soldier stepped out with alacrity and confidence, although they were ignorant of what might be the additional strength opposed to them. My command advanced within sixty yards of the enemy before we were discovered, when they fired, the balls mostly passing over us, at which time I ordered, "Fire and charge with a yell." The men gallantly charged the enemy out of our original vedette line, passed beyond into the vedette line of the enemy, when I ordered them to fall back to our original vedette line. The enemy reformed behind some hills in our front, and advanced in two lines of battle with a heavy skirmish line in front, but the steady bearing, defiant shout and galling fire of the troops under me drove them back. The officers of the enemy could be heard endeavoring to rally their men, but they could not succeed. Night coming found us in possession of our original vedette line, when I doubled the sentinels on the vedette posts and withdrew the regiment of the troops to the picket-line.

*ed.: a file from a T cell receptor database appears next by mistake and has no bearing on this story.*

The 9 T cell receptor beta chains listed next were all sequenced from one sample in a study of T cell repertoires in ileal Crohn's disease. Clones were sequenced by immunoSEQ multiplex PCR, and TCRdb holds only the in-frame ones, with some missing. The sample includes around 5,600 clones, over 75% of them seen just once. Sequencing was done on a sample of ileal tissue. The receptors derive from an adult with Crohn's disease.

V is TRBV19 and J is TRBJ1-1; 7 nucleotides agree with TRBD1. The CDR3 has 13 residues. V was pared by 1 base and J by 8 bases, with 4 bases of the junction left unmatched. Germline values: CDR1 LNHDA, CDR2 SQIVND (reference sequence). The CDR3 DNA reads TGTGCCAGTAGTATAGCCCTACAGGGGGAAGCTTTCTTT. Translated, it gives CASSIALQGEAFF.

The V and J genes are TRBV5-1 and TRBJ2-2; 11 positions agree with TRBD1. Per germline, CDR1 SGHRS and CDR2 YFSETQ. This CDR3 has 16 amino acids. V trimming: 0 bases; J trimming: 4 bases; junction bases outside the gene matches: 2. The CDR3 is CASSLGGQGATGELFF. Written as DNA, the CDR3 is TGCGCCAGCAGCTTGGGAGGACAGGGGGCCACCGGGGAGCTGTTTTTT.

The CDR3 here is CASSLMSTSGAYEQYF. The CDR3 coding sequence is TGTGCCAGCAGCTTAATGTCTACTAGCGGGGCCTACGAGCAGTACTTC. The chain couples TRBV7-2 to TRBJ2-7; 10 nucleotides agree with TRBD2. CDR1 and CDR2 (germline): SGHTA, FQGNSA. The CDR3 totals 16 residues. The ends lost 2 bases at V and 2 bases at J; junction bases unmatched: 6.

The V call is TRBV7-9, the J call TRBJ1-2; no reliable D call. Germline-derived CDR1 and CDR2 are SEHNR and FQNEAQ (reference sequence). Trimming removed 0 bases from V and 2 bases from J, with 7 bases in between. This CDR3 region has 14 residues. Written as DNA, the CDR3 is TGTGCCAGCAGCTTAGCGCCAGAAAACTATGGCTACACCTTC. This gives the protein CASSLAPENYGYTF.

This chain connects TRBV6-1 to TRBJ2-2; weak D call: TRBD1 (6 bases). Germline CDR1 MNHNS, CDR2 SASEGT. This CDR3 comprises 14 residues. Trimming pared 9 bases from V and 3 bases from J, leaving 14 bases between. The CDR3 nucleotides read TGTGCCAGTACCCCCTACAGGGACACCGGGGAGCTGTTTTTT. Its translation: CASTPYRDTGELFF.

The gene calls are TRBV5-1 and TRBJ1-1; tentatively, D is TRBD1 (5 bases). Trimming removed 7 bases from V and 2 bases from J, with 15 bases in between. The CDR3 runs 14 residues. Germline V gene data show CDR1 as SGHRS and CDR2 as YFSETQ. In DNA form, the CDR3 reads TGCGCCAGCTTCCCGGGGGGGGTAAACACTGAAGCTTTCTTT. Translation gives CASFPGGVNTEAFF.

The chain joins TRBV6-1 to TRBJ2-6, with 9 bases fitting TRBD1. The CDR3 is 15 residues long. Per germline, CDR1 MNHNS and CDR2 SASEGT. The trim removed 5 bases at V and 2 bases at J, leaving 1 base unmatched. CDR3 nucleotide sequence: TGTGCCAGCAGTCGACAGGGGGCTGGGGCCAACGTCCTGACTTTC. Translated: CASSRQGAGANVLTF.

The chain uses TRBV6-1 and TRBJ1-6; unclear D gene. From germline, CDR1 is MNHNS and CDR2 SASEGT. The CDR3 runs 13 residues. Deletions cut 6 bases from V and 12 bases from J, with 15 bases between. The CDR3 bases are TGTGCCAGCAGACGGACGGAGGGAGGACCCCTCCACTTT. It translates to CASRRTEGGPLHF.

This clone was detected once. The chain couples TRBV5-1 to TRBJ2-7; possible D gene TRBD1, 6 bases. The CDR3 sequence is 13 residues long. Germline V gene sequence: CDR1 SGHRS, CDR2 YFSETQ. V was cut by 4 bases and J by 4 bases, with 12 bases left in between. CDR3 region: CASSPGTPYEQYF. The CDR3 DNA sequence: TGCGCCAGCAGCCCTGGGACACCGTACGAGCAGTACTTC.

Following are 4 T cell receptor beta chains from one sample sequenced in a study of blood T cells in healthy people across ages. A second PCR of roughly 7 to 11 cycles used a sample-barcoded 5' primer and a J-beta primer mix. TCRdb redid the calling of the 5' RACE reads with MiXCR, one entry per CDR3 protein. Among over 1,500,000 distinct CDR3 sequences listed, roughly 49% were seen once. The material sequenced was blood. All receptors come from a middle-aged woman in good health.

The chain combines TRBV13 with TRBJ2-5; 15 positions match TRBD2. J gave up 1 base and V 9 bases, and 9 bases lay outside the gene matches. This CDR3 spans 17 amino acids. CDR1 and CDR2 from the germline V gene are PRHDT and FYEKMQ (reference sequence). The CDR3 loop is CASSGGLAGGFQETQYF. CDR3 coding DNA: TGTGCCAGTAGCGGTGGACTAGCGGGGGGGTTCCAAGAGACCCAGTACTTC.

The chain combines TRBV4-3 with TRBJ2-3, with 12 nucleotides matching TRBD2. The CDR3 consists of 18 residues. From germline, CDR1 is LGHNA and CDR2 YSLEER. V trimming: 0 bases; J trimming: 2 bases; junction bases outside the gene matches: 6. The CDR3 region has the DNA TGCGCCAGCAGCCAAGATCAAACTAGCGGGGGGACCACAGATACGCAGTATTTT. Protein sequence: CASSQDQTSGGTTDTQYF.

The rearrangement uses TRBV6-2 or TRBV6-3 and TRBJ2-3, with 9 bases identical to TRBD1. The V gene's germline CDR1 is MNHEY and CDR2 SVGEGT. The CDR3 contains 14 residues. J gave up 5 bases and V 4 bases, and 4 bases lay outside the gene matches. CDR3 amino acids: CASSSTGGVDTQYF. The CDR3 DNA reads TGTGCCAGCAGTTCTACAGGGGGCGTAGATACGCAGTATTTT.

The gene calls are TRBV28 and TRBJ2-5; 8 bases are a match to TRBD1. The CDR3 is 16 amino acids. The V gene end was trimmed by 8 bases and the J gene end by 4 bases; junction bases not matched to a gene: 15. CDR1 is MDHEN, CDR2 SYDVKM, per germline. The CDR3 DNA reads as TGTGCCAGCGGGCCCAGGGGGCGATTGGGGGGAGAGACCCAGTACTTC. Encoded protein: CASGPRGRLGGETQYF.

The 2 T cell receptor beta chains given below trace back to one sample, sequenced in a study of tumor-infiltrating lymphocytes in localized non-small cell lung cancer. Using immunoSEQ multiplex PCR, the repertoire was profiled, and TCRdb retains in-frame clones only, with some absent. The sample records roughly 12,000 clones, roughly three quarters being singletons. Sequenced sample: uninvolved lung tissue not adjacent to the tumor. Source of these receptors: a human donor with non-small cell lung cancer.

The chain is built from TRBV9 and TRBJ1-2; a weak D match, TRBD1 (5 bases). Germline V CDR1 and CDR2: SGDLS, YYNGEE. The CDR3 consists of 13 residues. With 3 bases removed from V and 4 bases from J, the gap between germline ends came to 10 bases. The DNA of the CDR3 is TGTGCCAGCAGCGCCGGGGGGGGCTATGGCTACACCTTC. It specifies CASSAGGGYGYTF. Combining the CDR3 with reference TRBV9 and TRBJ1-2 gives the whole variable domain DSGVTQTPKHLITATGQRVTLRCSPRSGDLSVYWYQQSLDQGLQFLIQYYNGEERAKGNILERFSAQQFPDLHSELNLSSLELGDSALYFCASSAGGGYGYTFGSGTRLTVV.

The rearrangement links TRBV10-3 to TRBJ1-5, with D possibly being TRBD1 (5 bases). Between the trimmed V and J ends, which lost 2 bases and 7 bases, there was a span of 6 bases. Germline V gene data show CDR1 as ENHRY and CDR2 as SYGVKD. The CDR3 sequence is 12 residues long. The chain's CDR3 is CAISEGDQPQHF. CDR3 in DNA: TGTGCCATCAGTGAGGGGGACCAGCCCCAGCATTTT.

My command numbered in the aggregate 420 men. We lost in killed 7, and 25 wounded and 1 missing. We took 21 prisoners, some small-arms, among which were two fine Spencer rifles, shooting sixteen time before reloading, knapsacks, intrenching tools, &c.
I had no data by which to estimate the number of the enemy killed and wounded with any degree of accuracy, but our own and the vedette posts of the enemy being very near each other, the enemy's vedettes acknowledged a loss of killed and wounded at 250. Subsequently a Yankee paper fell into the hands of some of my officers, in which was stated that in the acting of the 4th of August they lost between 300 and 400 men, and that they were driven back by a superior force, and that they had a part of three corps in the action.
It were invidious to particularize any officer when all acted so gallantly.
WM. H. CLARK,
Colonel, Commanding Forty-sixth Mississippi Regiment.
Major DOUGLAS WEST,
Report of Major General Edward C. Walthall, C. S. Army, commanding division, of operations June 27 and July 18-September 3.
HEADQUARTERS WALTHALL'S DIVISION,
Kenesaw Mountain, July 1, 1864.
MAJOR: I have the honor to submit, in obedience to orders, the following report of the part taken by my division in the combat of Monday, 27th of June:
The division occupied a position in the line with its right resting on the Marietta and Big Shanty road, extending to the left up the Big Kenesaw Mountain and down its western declivity into the gorge between it and the Little Kenesaw, with the brigades in the following order from right to left: Quarles', Cantey's, Reynolds', the first commanded by Brigadier General William A. Quarles, the second